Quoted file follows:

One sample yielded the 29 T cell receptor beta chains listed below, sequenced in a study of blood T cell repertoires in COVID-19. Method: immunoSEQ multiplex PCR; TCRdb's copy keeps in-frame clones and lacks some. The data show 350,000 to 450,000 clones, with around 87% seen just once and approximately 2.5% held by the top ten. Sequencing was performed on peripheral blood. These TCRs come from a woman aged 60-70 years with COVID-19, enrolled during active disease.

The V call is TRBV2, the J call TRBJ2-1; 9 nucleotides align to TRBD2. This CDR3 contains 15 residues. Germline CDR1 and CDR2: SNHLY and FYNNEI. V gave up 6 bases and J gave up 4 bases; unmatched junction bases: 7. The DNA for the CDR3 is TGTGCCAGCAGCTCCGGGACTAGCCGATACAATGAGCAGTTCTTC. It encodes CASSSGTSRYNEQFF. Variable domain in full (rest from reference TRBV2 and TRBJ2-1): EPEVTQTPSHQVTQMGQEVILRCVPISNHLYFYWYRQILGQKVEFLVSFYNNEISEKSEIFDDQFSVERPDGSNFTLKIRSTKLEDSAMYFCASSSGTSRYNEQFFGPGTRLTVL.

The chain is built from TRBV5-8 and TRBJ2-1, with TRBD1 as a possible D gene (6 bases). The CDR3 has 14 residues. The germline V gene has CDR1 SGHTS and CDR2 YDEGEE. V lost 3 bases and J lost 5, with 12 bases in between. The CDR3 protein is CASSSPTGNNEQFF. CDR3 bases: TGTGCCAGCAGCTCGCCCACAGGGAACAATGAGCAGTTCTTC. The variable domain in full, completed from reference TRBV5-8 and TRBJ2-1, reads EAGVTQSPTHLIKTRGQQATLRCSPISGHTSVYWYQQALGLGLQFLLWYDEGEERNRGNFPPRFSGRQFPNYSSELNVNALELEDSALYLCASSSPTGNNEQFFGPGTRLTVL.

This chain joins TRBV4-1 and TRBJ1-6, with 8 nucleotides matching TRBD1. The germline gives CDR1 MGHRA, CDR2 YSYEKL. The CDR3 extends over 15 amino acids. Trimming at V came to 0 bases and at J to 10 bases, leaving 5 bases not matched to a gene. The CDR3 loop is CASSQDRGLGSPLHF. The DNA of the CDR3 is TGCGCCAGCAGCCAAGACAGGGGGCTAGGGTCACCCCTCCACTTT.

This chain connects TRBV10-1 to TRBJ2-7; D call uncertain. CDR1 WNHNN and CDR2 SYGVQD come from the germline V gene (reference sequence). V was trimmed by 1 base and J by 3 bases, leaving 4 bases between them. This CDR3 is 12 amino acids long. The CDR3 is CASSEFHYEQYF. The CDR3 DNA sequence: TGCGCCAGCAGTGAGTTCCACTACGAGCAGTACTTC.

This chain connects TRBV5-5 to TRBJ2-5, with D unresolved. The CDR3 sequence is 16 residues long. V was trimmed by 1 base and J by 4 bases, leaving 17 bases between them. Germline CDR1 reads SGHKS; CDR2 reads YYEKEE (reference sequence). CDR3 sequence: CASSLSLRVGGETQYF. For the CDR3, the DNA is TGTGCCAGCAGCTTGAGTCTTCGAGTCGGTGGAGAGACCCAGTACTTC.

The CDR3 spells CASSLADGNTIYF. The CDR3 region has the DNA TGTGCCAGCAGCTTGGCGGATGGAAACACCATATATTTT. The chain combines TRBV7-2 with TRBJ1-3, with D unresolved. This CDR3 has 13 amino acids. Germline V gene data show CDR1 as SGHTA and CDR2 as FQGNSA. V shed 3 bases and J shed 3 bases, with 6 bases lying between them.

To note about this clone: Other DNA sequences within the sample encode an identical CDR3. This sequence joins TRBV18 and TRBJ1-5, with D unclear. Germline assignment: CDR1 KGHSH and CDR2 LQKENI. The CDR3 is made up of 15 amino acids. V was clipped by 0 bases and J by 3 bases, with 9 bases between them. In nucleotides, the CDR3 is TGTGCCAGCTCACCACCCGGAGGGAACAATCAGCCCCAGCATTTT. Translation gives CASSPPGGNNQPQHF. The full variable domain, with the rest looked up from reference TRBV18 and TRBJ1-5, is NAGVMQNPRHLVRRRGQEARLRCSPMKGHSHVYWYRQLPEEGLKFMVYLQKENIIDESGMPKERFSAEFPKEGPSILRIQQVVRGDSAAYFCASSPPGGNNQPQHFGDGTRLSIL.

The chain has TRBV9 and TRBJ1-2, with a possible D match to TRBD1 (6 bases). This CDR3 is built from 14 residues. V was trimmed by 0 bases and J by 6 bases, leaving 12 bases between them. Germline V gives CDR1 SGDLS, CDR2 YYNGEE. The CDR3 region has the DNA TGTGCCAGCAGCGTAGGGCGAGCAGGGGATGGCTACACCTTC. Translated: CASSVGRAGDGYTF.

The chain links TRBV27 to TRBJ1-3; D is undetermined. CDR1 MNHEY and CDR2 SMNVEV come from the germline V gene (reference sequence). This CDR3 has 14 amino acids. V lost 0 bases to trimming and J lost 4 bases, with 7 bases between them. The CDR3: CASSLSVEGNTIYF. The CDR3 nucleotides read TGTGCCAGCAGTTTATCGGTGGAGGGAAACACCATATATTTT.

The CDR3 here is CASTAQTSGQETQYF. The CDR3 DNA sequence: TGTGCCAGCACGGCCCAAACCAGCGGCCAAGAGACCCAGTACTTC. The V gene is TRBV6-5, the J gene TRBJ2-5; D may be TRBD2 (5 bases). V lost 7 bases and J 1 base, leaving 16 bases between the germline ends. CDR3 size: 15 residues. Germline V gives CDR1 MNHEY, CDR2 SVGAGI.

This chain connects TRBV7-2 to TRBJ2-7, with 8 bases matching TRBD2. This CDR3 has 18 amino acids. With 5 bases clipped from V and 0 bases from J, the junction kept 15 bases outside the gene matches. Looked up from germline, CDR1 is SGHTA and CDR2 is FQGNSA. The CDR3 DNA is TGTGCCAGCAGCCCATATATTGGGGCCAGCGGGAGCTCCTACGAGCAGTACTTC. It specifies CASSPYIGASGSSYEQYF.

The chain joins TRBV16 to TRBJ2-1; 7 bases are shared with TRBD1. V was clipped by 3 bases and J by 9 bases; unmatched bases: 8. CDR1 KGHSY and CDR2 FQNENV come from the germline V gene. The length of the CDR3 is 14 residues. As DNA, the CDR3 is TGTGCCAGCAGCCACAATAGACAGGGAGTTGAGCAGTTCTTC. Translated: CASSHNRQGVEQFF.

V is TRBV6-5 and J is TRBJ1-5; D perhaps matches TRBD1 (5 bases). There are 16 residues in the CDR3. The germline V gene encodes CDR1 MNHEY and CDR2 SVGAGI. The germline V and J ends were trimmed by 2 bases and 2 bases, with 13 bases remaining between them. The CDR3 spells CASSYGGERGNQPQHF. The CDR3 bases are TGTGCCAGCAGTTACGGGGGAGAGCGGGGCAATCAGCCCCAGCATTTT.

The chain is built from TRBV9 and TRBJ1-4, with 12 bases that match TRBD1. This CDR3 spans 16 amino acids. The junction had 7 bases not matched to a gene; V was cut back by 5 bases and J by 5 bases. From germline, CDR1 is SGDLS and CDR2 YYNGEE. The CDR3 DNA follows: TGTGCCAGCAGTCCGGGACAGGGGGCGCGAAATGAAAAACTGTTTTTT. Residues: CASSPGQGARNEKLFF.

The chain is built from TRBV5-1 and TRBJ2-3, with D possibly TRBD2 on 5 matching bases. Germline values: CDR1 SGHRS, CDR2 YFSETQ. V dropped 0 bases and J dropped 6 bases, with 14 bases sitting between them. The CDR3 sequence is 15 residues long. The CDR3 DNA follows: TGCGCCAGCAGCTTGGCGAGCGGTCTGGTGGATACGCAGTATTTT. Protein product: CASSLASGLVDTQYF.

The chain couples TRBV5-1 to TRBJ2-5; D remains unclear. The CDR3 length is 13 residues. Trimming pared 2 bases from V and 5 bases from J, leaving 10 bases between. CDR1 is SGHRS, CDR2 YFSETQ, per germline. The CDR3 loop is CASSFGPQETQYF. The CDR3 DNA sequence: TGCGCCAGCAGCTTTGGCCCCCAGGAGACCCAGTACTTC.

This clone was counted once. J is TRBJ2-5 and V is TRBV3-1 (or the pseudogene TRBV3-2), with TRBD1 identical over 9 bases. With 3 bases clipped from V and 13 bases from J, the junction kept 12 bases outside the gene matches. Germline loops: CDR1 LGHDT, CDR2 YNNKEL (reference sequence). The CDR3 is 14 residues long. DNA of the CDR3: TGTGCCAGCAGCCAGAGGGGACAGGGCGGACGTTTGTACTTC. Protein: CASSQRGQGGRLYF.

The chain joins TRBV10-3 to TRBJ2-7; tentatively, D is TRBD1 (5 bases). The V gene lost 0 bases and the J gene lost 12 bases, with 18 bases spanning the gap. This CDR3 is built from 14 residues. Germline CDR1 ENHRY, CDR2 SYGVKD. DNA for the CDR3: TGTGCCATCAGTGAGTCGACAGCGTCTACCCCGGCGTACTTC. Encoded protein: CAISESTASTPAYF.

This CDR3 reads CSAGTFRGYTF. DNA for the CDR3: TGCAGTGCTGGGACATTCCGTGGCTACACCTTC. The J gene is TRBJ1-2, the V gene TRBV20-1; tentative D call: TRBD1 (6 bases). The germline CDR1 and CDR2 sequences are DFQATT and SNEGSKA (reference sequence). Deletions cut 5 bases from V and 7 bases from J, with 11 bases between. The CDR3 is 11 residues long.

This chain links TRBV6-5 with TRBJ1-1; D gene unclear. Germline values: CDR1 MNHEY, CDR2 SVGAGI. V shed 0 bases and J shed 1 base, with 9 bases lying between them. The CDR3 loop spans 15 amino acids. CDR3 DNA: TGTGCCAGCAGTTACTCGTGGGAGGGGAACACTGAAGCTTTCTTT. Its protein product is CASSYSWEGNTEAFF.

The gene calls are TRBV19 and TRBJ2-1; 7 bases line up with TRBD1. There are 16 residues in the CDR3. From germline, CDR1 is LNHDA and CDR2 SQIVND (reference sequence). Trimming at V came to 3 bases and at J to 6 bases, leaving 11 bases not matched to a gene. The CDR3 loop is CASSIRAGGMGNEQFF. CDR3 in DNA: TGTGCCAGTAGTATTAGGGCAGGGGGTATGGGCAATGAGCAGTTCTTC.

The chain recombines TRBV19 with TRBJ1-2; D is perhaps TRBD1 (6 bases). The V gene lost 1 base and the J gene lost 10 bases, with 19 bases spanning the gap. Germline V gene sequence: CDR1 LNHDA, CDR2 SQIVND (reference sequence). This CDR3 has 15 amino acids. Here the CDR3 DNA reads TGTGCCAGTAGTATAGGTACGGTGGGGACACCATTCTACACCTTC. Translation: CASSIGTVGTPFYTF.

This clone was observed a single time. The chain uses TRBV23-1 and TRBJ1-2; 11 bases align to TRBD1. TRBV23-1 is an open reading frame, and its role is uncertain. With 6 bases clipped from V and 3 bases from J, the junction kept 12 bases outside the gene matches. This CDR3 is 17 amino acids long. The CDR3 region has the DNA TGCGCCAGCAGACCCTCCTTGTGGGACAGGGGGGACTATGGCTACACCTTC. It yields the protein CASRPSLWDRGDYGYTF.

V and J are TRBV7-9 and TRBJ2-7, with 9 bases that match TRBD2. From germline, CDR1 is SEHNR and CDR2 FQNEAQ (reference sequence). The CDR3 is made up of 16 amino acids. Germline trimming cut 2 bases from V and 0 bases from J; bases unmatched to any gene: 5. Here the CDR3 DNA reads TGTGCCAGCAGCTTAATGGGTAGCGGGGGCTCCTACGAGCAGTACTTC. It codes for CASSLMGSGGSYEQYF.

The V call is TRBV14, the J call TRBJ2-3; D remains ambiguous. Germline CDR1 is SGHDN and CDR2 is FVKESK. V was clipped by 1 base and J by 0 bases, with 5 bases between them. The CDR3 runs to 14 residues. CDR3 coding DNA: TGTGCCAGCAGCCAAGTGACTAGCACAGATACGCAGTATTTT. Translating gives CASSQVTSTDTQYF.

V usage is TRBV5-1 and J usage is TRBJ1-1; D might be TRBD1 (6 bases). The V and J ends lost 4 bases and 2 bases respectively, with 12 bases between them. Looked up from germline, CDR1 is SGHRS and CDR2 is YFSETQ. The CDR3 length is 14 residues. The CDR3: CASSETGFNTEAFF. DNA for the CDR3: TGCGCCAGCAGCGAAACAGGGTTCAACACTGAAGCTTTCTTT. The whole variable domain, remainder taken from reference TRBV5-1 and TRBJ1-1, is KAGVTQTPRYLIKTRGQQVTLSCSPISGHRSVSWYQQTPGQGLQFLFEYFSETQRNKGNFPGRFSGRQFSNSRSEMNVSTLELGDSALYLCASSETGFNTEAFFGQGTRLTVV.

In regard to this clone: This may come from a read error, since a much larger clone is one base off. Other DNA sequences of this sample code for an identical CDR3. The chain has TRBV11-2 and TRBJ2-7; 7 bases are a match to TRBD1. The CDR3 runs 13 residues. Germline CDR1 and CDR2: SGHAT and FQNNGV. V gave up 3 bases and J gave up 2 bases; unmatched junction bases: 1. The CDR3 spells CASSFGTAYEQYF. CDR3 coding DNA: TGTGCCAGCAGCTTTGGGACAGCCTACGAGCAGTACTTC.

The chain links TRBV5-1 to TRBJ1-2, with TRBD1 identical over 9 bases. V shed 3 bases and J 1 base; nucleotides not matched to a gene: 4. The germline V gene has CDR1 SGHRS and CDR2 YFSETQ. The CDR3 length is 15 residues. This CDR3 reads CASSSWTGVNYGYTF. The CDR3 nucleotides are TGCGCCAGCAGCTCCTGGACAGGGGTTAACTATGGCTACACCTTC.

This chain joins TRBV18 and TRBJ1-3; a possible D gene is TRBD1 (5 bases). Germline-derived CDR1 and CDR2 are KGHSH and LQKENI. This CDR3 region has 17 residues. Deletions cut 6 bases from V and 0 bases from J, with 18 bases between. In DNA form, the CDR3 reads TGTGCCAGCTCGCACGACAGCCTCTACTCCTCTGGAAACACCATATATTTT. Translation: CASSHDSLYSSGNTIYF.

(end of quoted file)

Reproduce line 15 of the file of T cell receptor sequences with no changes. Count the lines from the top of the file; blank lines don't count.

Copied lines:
The chain is built from TRBV9 and TRBJ1-4, with 12 bases that match TRBD1. This CDR3 spans 16 amino acids. The junction had 7 bases not matched to a gene; V was cut back by 5 bases and J by 5 bases. From germline, CDR1 is SGDLS and CDR2 YYNGEE. The CDR3 DNA follows: TGTGCCAGCAGTCCGGGACAGGGGGCGCGAAATGAAAAACTGTTTTTT. Residues: CASSPGQGARNEKLFF.